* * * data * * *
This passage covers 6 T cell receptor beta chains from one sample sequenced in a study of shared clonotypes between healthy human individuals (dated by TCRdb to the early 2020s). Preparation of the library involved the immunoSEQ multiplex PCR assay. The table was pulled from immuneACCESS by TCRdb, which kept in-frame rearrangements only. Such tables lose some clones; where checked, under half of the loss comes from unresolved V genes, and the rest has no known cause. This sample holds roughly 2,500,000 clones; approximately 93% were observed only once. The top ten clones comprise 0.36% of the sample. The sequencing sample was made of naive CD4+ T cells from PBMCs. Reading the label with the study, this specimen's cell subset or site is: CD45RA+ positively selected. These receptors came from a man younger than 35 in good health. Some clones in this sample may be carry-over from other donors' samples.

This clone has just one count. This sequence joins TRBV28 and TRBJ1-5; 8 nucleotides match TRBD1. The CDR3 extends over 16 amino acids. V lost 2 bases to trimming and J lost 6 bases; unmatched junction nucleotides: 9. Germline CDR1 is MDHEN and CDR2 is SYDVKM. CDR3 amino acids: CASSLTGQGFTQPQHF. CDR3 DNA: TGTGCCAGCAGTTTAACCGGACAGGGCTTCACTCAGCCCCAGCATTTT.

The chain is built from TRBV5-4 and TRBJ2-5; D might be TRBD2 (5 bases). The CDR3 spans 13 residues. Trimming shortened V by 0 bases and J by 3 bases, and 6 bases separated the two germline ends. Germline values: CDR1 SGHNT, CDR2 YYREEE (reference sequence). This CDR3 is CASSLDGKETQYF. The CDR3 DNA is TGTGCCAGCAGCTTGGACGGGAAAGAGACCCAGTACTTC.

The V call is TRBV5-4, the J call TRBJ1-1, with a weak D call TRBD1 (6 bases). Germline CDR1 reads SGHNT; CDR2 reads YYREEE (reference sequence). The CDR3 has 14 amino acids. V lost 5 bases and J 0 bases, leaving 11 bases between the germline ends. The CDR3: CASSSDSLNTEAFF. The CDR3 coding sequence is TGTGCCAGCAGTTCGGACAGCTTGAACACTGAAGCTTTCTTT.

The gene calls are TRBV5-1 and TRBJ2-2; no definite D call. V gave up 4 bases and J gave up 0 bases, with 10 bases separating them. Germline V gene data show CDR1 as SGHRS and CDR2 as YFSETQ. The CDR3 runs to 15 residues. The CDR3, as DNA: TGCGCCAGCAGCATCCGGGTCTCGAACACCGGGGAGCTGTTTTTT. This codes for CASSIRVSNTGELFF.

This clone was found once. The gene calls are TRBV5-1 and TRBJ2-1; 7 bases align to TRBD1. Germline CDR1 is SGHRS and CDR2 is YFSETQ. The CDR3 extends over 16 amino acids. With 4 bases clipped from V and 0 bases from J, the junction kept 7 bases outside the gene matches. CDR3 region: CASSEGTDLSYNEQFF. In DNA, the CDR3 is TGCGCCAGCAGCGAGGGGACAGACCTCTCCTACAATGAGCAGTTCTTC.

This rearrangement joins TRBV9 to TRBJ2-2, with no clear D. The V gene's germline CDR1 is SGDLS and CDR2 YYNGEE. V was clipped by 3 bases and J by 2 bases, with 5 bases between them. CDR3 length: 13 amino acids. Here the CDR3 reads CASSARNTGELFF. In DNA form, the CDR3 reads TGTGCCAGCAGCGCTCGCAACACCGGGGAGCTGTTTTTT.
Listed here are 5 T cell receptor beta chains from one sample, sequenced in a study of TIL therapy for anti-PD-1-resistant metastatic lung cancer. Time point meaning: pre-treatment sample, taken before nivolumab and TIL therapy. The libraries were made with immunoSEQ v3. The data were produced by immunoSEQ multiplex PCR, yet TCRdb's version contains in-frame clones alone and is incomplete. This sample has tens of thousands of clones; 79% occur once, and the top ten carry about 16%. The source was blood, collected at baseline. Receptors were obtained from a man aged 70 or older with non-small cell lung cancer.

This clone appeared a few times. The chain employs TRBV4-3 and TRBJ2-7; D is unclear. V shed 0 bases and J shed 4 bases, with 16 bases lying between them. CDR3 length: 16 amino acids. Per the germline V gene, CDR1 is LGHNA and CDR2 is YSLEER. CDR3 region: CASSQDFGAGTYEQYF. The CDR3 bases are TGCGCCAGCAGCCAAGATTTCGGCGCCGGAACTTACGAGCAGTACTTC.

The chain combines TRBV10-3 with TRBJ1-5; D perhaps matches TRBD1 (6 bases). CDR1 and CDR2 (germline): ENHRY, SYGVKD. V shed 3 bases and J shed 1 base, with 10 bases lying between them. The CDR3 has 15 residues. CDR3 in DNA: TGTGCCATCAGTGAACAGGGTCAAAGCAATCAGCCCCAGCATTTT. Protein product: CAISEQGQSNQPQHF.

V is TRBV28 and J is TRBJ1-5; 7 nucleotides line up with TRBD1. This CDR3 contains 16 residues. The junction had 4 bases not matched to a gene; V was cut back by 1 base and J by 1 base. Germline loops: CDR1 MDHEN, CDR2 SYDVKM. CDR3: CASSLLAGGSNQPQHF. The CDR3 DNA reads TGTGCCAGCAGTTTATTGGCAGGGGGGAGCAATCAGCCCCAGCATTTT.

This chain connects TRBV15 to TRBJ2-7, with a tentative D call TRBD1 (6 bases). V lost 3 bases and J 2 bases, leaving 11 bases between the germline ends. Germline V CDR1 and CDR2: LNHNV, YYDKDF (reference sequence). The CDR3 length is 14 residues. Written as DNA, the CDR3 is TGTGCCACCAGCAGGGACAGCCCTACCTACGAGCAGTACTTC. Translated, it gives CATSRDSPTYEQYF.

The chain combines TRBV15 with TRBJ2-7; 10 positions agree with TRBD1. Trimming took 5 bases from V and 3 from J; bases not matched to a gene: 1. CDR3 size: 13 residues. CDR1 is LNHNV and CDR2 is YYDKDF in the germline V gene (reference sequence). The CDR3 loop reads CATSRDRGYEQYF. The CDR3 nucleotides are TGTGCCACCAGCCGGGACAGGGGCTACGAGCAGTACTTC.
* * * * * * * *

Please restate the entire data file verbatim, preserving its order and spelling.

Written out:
This passage covers 6 T cell receptor beta chains from one sample sequenced in a study of shared clonotypes between healthy human individuals (dated by TCRdb to the early 2020s). Preparation of the library involved the immunoSEQ multiplex PCR assay. The table was pulled from immuneACCESS by TCRdb, which kept in-frame rearrangements only. Such tables lose some clones; where checked, under half of the loss comes from unresolved V genes, and the rest has no known cause. This sample holds roughly 2,500,000 clones; approximately 93% were observed only once. The top ten clones comprise 0.36% of the sample. The sequencing sample was made of naive CD4+ T cells from PBMCs. Reading the label with the study, this specimen's cell subset or site is: CD45RA+ positively selected. These receptors came from a man younger than 35 in good health. Some clones in this sample may be carry-over from other donors' samples.

This clone has just one count. This sequence joins TRBV28 and TRBJ1-5; 8 nucleotides match TRBD1. The CDR3 extends over 16 amino acids. V lost 2 bases to trimming and J lost 6 bases; unmatched junction nucleotides: 9. Germline CDR1 is MDHEN and CDR2 is SYDVKM. CDR3 amino acids: CASSLTGQGFTQPQHF. CDR3 DNA: TGTGCCAGCAGTTTAACCGGACAGGGCTTCACTCAGCCCCAGCATTTT.

The chain is built from TRBV5-4 and TRBJ2-5; D might be TRBD2 (5 bases). The CDR3 spans 13 residues. Trimming shortened V by 0 bases and J by 3 bases, and 6 bases separated the two germline ends. Germline values: CDR1 SGHNT, CDR2 YYREEE (reference sequence). This CDR3 is CASSLDGKETQYF. The CDR3 DNA is TGTGCCAGCAGCTTGGACGGGAAAGAGACCCAGTACTTC.

The V call is TRBV5-4, the J call TRBJ1-1, with a weak D call TRBD1 (6 bases). Germline CDR1 reads SGHNT; CDR2 reads YYREEE (reference sequence). The CDR3 has 14 amino acids. V lost 5 bases and J 0 bases, leaving 11 bases between the germline ends. The CDR3: CASSSDSLNTEAFF. The CDR3 coding sequence is TGTGCCAGCAGTTCGGACAGCTTGAACACTGAAGCTTTCTTT.

The gene calls are TRBV5-1 and TRBJ2-2; no definite D call. V gave up 4 bases and J gave up 0 bases, with 10 bases separating them. Germline V gene data show CDR1 as SGHRS and CDR2 as YFSETQ. The CDR3 runs to 15 residues. The CDR3, as DNA: TGCGCCAGCAGCATCCGGGTCTCGAACACCGGGGAGCTGTTTTTT. This codes for CASSIRVSNTGELFF.

This clone was found once. The gene calls are TRBV5-1 and TRBJ2-1; 7 bases align to TRBD1. Germline CDR1 is SGHRS and CDR2 is YFSETQ. The CDR3 extends over 16 amino acids. With 4 bases clipped from V and 0 bases from J, the junction kept 7 bases outside the gene matches. CDR3 region: CASSEGTDLSYNEQFF. In DNA, the CDR3 is TGCGCCAGCAGCGAGGGGACAGACCTCTCCTACAATGAGCAGTTCTTC.

This rearrangement joins TRBV9 to TRBJ2-2, with no clear D. The V gene's germline CDR1 is SGDLS and CDR2 YYNGEE. V was clipped by 3 bases and J by 2 bases, with 5 bases between them. CDR3 length: 13 amino acids. Here the CDR3 reads CASSARNTGELFF. In DNA form, the CDR3 reads TGTGCCAGCAGCGCTCGCAACACCGGGGAGCTGTTTTTT.
Listed here are 5 T cell receptor beta chains from one sample, sequenced in a study of TIL therapy for anti-PD-1-resistant metastatic lung cancer. Time point meaning: pre-treatment sample, taken before nivolumab and TIL therapy. The libraries were made with immunoSEQ v3. The data were produced by immunoSEQ multiplex PCR, yet TCRdb's version contains in-frame clones alone and is incomplete. This sample has tens of thousands of clones; 79% occur once, and the top ten carry about 16%. The source was blood, collected at baseline. Receptors were obtained from a man aged 70 or older with non-small cell lung cancer.

This clone appeared a few times. The chain employs TRBV4-3 and TRBJ2-7; D is unclear. V shed 0 bases and J shed 4 bases, with 16 bases lying between them. CDR3 length: 16 amino acids. Per the germline V gene, CDR1 is LGHNA and CDR2 is YSLEER. CDR3 region: CASSQDFGAGTYEQYF. The CDR3 bases are TGCGCCAGCAGCCAAGATTTCGGCGCCGGAACTTACGAGCAGTACTTC.

The chain combines TRBV10-3 with TRBJ1-5; D perhaps matches TRBD1 (6 bases). CDR1 and CDR2 (germline): ENHRY, SYGVKD. V shed 3 bases and J shed 1 base, with 10 bases lying between them. The CDR3 has 15 residues. CDR3 in DNA: TGTGCCATCAGTGAACAGGGTCAAAGCAATCAGCCCCAGCATTTT. Protein product: CAISEQGQSNQPQHF.

V is TRBV28 and J is TRBJ1-5; 7 nucleotides line up with TRBD1. This CDR3 contains 16 residues. The junction had 4 bases not matched to a gene; V was cut back by 1 base and J by 1 base. Germline loops: CDR1 MDHEN, CDR2 SYDVKM. CDR3: CASSLLAGGSNQPQHF. The CDR3 DNA reads TGTGCCAGCAGTTTATTGGCAGGGGGGAGCAATCAGCCCCAGCATTTT.

This chain connects TRBV15 to TRBJ2-7, with a tentative D call TRBD1 (6 bases). V lost 3 bases and J 2 bases, leaving 11 bases between the germline ends. Germline V CDR1 and CDR2: LNHNV, YYDKDF (reference sequence). The CDR3 length is 14 residues. Written as DNA, the CDR3 is TGTGCCACCAGCAGGGACAGCCCTACCTACGAGCAGTACTTC. Translated, it gives CATSRDSPTYEQYF.

The chain combines TRBV15 with TRBJ2-7; 10 positions agree with TRBD1. Trimming took 5 bases from V and 3 from J; bases not matched to a gene: 1. CDR3 size: 13 residues. CDR1 is LNHNV and CDR2 is YYDKDF in the germline V gene (reference sequence). The CDR3 loop reads CATSRDRGYEQYF. The CDR3 nucleotides are TGTGCCACCAGCCGGGACAGGGGCTACGAGCAGTACTTC.